After the prayers of the blessing are recited, each room of the home is sprinkled with Epiphany water and incensed. The initials of the Magi are inscribed upon the doors with the blessed chalk. (The initials, C, M, B, can also be interpreted as the Latin phrase “Christus mansionem benedicat” which means “Christ bless this house”.)  


Another prayer:

May all who come to our home this year rejoice to find Christ living among us; and may we seek and serve, in everyone we meet, that same Jesus who is your incarnate Word, now and forever. Amen.

God of heaven and earth, you revealed your only-begotten One to every nation by the guidance of a star. Bless this house and all who inhabit it. Fill us with the light of Christ, that our concern for others may reflect your love. We ask this through Christ our Saviour. Amen.

Loving God, bless this household. May we be blessed with health, goodness of heart, gentleness, and abiding in your will. We ask this through Christ our Saviour. Amen.


It Is Now The Season of Epiphany


Epiphany has begun! Traditionally this is the celebration of the arrival of the Three Wise Men from the East. Though just 13 days after the ChristMass, the celebration of the birth of Jesus, they more likely showed up a year or two later. This is witnessed by the Slaughter of the Innocents, the First Christian Martyrs, as when Herod ordered the slaughter, it was not just for the infants and young babies, but for any male child two years old and younger:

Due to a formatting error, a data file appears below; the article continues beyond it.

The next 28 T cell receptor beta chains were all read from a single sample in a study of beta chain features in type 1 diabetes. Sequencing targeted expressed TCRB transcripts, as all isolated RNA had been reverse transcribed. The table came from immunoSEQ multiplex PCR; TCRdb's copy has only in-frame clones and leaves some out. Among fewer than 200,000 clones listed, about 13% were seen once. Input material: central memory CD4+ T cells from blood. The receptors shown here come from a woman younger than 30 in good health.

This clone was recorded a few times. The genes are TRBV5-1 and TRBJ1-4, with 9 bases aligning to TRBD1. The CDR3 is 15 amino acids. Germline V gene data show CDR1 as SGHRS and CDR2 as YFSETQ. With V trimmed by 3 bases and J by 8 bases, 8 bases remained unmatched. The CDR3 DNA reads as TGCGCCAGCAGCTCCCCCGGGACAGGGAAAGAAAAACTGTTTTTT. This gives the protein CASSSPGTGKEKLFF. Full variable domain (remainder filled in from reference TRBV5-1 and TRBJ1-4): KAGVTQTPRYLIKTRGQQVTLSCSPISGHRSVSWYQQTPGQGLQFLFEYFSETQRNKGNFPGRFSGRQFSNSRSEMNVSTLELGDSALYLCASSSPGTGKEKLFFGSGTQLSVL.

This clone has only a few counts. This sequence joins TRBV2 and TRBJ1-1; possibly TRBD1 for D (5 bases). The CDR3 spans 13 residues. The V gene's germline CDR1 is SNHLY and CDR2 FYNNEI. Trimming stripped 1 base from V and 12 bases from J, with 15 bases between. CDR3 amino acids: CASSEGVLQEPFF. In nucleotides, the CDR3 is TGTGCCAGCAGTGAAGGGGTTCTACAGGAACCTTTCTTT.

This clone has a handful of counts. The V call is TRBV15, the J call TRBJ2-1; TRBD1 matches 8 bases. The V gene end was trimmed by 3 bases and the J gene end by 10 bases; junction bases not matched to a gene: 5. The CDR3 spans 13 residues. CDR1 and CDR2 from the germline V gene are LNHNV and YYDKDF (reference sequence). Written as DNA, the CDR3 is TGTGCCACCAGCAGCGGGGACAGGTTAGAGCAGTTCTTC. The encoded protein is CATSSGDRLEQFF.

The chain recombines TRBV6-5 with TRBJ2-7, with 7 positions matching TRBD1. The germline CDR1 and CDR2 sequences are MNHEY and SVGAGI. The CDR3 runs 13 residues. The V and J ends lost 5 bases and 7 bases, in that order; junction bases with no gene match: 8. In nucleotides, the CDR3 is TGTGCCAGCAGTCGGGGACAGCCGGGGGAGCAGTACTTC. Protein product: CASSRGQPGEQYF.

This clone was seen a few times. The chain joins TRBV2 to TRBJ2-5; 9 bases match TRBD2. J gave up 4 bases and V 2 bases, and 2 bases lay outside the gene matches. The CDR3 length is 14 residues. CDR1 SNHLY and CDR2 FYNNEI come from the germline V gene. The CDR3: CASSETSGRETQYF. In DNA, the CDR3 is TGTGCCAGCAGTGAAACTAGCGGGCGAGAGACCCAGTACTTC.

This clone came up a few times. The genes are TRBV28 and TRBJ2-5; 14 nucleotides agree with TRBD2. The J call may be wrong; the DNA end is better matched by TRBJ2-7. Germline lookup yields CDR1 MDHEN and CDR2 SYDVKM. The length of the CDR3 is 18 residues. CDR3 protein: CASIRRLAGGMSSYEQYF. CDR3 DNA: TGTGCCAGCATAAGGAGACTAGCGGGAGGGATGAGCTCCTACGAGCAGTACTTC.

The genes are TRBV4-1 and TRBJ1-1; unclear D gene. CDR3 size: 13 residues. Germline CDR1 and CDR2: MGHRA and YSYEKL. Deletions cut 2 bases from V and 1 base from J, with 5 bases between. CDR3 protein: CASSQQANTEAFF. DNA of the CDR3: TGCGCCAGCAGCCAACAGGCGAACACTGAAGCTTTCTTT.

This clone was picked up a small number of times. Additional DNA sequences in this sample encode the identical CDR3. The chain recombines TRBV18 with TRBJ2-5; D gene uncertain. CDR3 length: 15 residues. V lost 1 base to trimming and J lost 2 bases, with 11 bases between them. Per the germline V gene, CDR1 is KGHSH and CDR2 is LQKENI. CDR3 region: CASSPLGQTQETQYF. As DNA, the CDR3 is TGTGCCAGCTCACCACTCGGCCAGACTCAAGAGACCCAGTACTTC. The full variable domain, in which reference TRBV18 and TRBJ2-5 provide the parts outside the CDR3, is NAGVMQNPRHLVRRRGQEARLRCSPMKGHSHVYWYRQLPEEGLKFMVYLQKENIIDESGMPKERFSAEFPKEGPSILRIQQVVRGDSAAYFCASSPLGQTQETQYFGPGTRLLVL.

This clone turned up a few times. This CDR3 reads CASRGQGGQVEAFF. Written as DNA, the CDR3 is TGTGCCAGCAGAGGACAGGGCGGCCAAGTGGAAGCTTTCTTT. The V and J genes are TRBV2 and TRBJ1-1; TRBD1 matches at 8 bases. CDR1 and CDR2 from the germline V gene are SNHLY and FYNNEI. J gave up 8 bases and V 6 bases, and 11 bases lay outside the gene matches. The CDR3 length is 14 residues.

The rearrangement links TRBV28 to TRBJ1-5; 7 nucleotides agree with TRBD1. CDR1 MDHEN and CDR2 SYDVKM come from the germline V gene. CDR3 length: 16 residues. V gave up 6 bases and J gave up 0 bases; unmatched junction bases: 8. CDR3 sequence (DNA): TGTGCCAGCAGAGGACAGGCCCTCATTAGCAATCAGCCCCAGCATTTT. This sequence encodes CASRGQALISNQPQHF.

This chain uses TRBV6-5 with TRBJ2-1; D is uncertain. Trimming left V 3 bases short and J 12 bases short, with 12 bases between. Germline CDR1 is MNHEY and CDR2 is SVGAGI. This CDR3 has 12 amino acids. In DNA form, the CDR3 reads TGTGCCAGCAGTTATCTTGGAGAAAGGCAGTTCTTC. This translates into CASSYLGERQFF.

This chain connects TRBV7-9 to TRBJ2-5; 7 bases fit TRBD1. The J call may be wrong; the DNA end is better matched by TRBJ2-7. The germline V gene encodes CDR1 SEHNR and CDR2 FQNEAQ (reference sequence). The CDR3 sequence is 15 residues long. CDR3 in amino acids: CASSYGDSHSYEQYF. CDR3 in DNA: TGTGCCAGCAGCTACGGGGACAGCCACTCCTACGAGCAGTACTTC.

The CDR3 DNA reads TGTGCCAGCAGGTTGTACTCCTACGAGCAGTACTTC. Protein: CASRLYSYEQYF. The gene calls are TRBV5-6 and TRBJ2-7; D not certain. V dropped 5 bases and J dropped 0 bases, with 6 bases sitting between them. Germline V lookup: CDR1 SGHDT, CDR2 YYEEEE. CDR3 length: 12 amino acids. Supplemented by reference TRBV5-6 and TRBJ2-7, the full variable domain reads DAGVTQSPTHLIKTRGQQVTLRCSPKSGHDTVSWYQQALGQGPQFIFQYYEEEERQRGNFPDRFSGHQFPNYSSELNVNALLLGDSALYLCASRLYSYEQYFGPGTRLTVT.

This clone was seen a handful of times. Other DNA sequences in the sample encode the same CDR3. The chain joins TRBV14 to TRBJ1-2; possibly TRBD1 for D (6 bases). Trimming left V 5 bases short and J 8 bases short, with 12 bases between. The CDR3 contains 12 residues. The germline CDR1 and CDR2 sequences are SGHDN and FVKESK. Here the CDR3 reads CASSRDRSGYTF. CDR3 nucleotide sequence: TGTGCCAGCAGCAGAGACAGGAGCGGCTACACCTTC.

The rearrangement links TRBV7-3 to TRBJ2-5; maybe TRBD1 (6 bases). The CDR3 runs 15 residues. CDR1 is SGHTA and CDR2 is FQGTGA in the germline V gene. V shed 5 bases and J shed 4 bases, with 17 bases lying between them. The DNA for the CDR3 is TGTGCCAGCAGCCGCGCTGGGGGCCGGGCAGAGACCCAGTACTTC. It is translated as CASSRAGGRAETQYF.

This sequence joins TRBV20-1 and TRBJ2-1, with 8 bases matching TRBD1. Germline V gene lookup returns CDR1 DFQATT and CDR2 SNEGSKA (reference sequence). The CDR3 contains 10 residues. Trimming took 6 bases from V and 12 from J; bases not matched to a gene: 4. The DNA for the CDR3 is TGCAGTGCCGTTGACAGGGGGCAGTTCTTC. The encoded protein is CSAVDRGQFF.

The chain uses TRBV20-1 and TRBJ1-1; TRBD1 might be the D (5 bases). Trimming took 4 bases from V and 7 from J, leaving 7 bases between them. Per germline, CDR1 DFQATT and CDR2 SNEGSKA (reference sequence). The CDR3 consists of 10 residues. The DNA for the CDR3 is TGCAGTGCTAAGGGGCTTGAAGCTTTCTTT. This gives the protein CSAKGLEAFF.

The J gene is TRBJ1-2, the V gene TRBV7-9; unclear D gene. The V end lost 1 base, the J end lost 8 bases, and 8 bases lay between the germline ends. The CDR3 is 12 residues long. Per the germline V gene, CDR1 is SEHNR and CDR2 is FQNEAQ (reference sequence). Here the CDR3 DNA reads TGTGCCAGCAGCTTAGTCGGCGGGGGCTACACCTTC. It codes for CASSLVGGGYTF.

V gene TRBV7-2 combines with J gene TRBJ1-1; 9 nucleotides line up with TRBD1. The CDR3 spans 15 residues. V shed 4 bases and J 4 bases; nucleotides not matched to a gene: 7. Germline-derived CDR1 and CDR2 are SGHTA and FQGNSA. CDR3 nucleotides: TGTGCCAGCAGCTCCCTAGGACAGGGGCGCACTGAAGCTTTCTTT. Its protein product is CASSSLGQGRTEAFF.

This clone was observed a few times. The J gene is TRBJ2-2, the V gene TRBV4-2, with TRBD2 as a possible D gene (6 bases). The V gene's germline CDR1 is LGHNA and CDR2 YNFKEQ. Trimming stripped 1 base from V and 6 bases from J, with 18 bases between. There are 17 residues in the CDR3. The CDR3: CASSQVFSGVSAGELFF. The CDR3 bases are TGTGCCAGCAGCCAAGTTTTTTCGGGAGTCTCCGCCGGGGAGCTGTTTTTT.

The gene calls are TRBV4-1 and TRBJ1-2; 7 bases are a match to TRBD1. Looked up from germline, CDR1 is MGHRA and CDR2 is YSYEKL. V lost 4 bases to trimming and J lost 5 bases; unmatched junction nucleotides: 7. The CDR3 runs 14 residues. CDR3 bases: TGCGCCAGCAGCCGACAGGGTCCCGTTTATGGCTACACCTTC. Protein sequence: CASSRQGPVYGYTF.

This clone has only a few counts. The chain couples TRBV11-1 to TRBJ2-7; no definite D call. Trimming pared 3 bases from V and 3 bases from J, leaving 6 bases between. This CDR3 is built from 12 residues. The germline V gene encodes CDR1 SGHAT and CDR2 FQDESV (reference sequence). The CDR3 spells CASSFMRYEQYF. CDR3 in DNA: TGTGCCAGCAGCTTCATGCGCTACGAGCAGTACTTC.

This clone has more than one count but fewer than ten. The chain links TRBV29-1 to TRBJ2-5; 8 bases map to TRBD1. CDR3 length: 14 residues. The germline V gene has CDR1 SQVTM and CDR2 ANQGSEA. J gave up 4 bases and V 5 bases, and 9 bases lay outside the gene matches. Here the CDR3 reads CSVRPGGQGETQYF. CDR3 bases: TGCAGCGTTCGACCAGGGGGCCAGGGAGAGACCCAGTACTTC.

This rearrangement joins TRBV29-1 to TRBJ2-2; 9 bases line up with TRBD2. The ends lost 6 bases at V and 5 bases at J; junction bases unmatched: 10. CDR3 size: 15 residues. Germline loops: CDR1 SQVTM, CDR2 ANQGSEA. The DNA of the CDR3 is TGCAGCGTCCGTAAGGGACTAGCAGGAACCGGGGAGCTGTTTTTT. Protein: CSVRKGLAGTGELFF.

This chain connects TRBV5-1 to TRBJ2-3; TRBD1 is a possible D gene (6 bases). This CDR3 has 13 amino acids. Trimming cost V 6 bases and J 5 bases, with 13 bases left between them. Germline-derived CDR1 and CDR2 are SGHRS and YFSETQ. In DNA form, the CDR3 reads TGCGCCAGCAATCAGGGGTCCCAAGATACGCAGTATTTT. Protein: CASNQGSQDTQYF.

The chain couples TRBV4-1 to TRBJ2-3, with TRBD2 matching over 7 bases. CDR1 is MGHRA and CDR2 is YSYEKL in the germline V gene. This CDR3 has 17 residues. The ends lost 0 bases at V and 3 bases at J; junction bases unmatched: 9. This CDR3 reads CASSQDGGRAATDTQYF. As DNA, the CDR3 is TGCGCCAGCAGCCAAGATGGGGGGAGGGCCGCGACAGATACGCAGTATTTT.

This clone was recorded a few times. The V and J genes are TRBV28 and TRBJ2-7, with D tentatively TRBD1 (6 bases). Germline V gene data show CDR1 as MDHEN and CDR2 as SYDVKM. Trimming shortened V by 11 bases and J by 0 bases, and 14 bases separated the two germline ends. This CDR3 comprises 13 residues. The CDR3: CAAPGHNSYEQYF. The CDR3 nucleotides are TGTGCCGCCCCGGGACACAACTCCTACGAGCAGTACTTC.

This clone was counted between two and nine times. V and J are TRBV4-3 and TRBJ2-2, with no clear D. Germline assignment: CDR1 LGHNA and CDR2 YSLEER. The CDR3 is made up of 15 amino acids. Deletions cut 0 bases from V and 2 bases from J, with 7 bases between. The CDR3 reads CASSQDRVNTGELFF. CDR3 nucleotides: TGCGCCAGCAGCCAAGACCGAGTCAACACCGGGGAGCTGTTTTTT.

Matthew 2:16 - Then Herod perceiving that he was deluded by the wise men, was exceeding angry; and sending killed all the male children that were in Bethlehem, and in all the borders thereof, from two years old and under, according to the time which he had diligently inquired of the wise men.

The feast day for the Holy Innocents is December 28th for most of Christendom. Eastern Orthodox celebrate on December 29th, and the East Syrians on January 10th. 

This is actually a period of dual seasons, as Christmastide runs through Candlemas, the celebration of the Presentation of Jesus at the Temple. Epiphany takes us all the way to Lent.

Twelfth Night!

Christmas Season begins with the First Mass of Christmas - the Midnight Mass, and thus it is the First Day of Christmas. Some would argue that "Boxing Day"is the First Day of Christmas - but there are a couple problems with that. 1) Boxing Day is primarily a British holiday, not much of a global celebration beyond the British Commonwealth and was originally for giving gifts to servants whom had served their employers well, or to the poor in general - it is not a Christian celebration. 2) January 6th begins a new season, the Season of Epiphany - so in the Christian liturgical sense, December 25th begins the 12 days of Christmas with January 5th being "Twelfth Night" and the last day of the Christmas Season - sort of (see below).

OK, we say "sort of" because technically it is "Christmastide" all the way through Candlemas, February 2nd, which is the Feast of the Presentation at the Temple as well as the ritual cleansing of the Blessed Virgin Mary - which she really didn't "need" - but she "needed" to fulfill the Law - and she did. But the point of this article is the 12 Days (Nights) of Christmas - which end on January 5th.

So, when do you take down your Christmas decorations? Well, Twelfth Night is a good night to do so, but in some homes (mine being one of them!) we leave them up until February 2nd - and we have a Nativity Scene year round. 

So, a Blessed 12th Night to you and your family! 

Merry Christmas!

May God richly bless your 2023!